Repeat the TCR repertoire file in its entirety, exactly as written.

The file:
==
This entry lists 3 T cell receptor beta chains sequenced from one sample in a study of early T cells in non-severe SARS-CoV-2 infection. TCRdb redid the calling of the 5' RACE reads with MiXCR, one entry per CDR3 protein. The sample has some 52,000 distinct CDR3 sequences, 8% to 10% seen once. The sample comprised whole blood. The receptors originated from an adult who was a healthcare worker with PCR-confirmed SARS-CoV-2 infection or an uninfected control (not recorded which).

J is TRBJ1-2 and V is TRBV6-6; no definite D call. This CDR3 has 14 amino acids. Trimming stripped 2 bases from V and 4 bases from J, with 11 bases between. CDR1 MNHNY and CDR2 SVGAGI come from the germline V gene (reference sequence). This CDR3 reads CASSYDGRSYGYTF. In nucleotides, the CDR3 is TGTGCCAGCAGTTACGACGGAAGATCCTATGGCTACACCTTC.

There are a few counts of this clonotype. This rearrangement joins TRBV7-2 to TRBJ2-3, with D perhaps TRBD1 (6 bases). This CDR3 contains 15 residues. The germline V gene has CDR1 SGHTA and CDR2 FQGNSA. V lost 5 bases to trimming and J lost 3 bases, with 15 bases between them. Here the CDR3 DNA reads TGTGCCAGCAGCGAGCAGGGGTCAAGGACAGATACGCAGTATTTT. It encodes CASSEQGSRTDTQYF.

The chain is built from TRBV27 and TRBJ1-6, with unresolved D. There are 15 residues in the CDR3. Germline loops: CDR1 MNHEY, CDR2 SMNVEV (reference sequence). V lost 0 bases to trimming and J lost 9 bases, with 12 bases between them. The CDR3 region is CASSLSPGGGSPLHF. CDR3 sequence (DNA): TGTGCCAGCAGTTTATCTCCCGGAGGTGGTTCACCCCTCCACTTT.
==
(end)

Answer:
This entry lists 3 T cell receptor beta chains sequenced from one sample in a study of early T cells in non-severe SARS-CoV-2 infection. TCRdb redid the calling of the 5' RACE reads with MiXCR, one entry per CDR3 protein. The sample has some 52,000 distinct CDR3 sequences, 8% to 10% seen once. The sample comprised whole blood. The receptors originated from an adult who was a healthcare worker with PCR-confirmed SARS-CoV-2 infection or an uninfected control (not recorded which).

J is TRBJ1-2 and V is TRBV6-6; no definite D call. This CDR3 has 14 amino acids. Trimming stripped 2 bases from V and 4 bases from J, with 11 bases between. CDR1 MNHNY and CDR2 SVGAGI come from the germline V gene (reference sequence). This CDR3 reads CASSYDGRSYGYTF. In nucleotides, the CDR3 is TGTGCCAGCAGTTACGACGGAAGATCCTATGGCTACACCTTC.

There are a few counts of this clonotype. This rearrangement joins TRBV7-2 to TRBJ2-3, with D perhaps TRBD1 (6 bases). This CDR3 contains 15 residues. The germline V gene has CDR1 SGHTA and CDR2 FQGNSA. V lost 5 bases to trimming and J lost 3 bases, with 15 bases between them. Here the CDR3 DNA reads TGTGCCAGCAGCGAGCAGGGGTCAAGGACAGATACGCAGTATTTT. It encodes CASSEQGSRTDTQYF.

The chain is built from TRBV27 and TRBJ1-6, with unresolved D. There are 15 residues in the CDR3. Germline loops: CDR1 MNHEY, CDR2 SMNVEV (reference sequence). V lost 0 bases to trimming and J lost 9 bases, with 12 bases between them. The CDR3 region is CASSLSPGGGSPLHF. CDR3 sequence (DNA): TGTGCCAGCAGTTTATCTCCCGGAGGTGGTTCACCCCTCCACTTT.